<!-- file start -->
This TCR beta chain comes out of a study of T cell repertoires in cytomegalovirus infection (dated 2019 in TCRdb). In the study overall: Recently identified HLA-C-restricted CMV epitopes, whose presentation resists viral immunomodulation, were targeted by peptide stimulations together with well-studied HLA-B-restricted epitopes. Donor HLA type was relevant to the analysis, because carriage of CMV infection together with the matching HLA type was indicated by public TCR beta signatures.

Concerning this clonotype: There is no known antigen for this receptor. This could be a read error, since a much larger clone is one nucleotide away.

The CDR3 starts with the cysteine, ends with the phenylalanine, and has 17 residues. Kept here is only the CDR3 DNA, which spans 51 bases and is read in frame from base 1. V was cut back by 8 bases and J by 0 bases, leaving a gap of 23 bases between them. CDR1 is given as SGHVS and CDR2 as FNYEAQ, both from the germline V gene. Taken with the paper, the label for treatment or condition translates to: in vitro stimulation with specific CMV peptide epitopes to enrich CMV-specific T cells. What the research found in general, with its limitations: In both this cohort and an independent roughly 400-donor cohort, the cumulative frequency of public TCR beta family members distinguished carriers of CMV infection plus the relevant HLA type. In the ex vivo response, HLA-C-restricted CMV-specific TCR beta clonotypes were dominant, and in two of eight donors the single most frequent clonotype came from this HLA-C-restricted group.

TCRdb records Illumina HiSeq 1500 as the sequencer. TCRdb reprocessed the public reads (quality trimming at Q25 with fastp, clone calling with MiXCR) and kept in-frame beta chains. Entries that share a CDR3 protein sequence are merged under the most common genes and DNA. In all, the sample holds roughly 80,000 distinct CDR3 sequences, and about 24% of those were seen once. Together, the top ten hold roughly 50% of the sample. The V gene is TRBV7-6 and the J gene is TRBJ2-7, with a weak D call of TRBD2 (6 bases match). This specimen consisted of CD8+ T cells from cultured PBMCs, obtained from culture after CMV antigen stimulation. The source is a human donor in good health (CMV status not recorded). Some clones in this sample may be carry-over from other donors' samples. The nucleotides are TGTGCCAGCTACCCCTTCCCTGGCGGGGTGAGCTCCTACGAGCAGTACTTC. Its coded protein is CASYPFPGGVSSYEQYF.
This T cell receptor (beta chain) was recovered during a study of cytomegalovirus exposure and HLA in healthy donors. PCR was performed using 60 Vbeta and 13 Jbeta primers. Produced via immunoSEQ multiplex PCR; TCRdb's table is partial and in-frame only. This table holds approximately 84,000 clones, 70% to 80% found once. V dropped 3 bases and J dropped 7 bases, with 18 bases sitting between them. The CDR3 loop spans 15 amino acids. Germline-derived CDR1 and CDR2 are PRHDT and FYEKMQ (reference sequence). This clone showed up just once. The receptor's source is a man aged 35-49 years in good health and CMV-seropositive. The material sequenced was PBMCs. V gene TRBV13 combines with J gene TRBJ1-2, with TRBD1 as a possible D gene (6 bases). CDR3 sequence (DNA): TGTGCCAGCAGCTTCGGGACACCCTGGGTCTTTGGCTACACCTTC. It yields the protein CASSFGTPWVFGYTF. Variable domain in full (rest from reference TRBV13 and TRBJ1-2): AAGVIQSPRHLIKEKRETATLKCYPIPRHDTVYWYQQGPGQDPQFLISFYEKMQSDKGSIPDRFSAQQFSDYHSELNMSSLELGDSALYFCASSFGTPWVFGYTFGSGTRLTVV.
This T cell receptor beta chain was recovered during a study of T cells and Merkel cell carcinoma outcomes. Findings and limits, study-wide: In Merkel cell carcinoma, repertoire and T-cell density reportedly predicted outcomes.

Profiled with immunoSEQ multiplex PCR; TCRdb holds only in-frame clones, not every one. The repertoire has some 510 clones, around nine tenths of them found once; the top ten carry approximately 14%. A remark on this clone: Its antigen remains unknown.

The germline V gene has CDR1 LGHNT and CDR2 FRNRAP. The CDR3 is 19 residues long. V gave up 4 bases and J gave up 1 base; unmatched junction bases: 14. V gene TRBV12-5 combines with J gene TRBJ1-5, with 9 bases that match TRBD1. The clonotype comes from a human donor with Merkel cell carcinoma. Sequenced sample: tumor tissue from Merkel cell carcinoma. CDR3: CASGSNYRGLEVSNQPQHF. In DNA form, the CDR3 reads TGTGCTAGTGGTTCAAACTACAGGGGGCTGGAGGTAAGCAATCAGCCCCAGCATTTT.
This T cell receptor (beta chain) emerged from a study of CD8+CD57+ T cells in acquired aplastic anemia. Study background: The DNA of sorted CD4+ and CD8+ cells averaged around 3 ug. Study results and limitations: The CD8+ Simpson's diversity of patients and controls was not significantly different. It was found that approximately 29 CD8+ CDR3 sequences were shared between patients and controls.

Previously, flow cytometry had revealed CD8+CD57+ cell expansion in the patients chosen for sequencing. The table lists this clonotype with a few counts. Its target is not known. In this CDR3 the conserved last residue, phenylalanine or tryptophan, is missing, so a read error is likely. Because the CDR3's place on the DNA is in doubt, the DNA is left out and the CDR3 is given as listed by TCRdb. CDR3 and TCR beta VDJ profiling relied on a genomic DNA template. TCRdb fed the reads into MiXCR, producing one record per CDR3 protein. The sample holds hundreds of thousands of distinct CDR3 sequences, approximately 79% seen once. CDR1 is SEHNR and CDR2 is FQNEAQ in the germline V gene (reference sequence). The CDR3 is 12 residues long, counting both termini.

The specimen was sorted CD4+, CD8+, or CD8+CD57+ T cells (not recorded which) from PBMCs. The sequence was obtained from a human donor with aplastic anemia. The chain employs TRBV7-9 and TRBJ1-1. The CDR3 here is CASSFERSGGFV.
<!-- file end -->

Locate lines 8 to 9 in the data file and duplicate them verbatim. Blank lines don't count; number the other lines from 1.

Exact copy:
The germline V gene has CDR1 LGHNT and CDR2 FRNRAP. The CDR3 is 19 residues long. V gave up 4 bases and J gave up 1 base; unmatched junction bases: 14. V gene TRBV12-5 combines with J gene TRBJ1-5, with 9 bases that match TRBD1. The clonotype comes from a human donor with Merkel cell carcinoma. Sequenced sample: tumor tissue from Merkel cell carcinoma. CDR3: CASGSNYRGLEVSNQPQHF. In DNA form, the CDR3 reads TGTGCTAGTGGTTCAAACTACAGGGGGCTGGAGGTAAGCAATCAGCCCCAGCATTTT.
This T cell receptor (beta chain) emerged from a study of CD8+CD57+ T cells in acquired aplastic anemia. Study background: The DNA of sorted CD4+ and CD8+ cells averaged around 3 ug. Study results and limitations: The CD8+ Simpson's diversity of patients and controls was not significantly different. It was found that approximately 29 CD8+ CDR3 sequences were shared between patients and controls.